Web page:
So, a week after I’d told Deckname “Alan,” a friend from church, that I was feeling very down due to a variety of reasons, including SAD and other factors. Since then plenty of WhatsApp messages from him about how he’s been travelling around the English West Country, seeing lots of nice places.
Nice. Very nice.
Bedtime in Germany last night. Radio Four on. The World Tonight. Kindle and mobile my bedmates for the night.
I take my mobile.
G in G: Alan, remember I told you a week ago that I was feeling very down?
Alan: Yes, Ginge in Germany, I do.
G in G: Alan, have you asked me since then how I am?
Alan: I don’t think so.
G in G: (Thumbs-up symbol) Good night. I wish you good dreams.
Fast forward to this morning.
Alan: I will be early to apologise and say sorry now that you have felt neglect.
Better late than never. Hopefully a lesson learnt. Caring about your friends should not always be a one-way street.
Have a contrite day, won’t you!
Let there be light! Let there be a light box! ‘Tis the season of the year. Not just Diwali, Hallowe’en, clocks going back, etc. SAD time is here – for some of us.
What is SAD? Seasonal affective disorder. I get it. When I describe the symptoms to women, they generally summarise it thus:
It’s just like being hormonal.
With me it normally kicks in during late October. That’s when I switch my light box on. Give it up to a week, and I’m back to my usual crude, lewd and rude joke-telling self.
Have a light day, won’t you!
The title is a Latin phrase found in the work of the Roman poet Juvenal from his Satires (Satire VI, lines 347–8). It is literally translated as “Who will guard the guards themselves?”
The question in my head at the moment is:
Who cares for the carers?
Sometimes, and I’ll be frank here, I think the answer is: no-one? I’m a member of my local church council. I find it rewarding, and I like to serve man and God by doing all this work, whether sorting the church website or hoovering church carpets when the cleaner is on holiday, or spending hours sitting with fellow members of the congregation, listening to them telling me their problems when they are feeling down.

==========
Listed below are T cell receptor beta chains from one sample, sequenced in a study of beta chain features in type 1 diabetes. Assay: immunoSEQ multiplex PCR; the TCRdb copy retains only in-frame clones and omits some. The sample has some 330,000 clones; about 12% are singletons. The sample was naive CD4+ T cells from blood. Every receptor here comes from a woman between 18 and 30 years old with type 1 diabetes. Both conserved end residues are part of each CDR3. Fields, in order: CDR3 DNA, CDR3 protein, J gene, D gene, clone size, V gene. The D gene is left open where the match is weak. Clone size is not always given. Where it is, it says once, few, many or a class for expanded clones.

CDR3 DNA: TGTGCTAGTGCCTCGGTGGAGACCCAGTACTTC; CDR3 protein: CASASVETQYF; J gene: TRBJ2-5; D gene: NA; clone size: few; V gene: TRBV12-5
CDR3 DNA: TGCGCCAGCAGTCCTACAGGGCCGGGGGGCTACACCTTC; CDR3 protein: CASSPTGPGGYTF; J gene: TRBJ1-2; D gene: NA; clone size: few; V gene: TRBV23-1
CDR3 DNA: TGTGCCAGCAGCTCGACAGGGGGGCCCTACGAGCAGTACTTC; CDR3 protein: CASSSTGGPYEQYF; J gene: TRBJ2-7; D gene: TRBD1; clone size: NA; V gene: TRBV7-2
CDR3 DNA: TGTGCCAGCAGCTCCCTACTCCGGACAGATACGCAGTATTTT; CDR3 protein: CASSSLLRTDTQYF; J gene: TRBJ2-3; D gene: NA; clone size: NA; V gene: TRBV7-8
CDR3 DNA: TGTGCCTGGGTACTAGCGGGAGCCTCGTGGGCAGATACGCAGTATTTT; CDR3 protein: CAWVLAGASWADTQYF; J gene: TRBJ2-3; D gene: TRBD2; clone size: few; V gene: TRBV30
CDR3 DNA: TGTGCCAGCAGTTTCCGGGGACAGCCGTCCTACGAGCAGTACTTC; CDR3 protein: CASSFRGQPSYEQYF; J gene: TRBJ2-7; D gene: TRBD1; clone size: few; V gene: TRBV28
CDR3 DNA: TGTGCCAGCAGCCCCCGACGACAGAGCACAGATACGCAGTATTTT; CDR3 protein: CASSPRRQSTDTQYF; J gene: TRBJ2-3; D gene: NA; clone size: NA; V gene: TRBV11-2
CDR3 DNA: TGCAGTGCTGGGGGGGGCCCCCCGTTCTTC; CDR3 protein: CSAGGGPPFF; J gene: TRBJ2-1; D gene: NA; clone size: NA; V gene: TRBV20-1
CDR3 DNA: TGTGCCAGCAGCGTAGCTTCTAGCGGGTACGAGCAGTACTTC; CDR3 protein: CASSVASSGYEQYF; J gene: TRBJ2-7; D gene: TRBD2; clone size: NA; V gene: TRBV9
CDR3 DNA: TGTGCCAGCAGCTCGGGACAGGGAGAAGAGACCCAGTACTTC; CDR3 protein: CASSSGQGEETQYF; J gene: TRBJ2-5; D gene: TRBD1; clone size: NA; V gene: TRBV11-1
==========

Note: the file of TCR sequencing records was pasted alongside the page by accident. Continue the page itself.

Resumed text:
Yet what happens when the “care bear” and the church leader needs a listening ear? Where are the friends who were there when they were feeling down?
They are either:
- Not there at al: radio silence
- They are telling you about what a great time they are having on on their hols
- Moaning about their latest “playground fight” with a fellow member of congregation, followed by a huge long “mea culpa” session
This weekend got too much for me. I ended up at Schatz’, lying on the bed and listening to good mood music such as Rule Britannia. Finally, I decided to stick my shoes on and tell Schatz I was going out for a quick walk to the local bridge over the Autobahn and back to clear my head. Maybe she thought I was planning to jump off the said bridge. I wasn’t. Suicide is Painless, goes the theme tune to M*A*SH. But I wasn’t aiming to find out. Instead Schatz suggested we head the local restaurant and have a few drinks. We did that. Five glasses of Hugo and a good rant about the Ted Stryker fan club later, and I was feeling better. We duly waddled back to Schatz’ house, blood pressure somewhat lower than before.
Moral of this story:
- Support your local gunfighter. Support your local church council member.
- No matter how down you are feeling, no better how cheery your friend is feeling, ask your friend once in a while how he/she is, especially when you have been told bluntly that said friend is feeling down.
Danke nochmal, Schatz, für deine Geduld!
Have a supportive day, won’t you!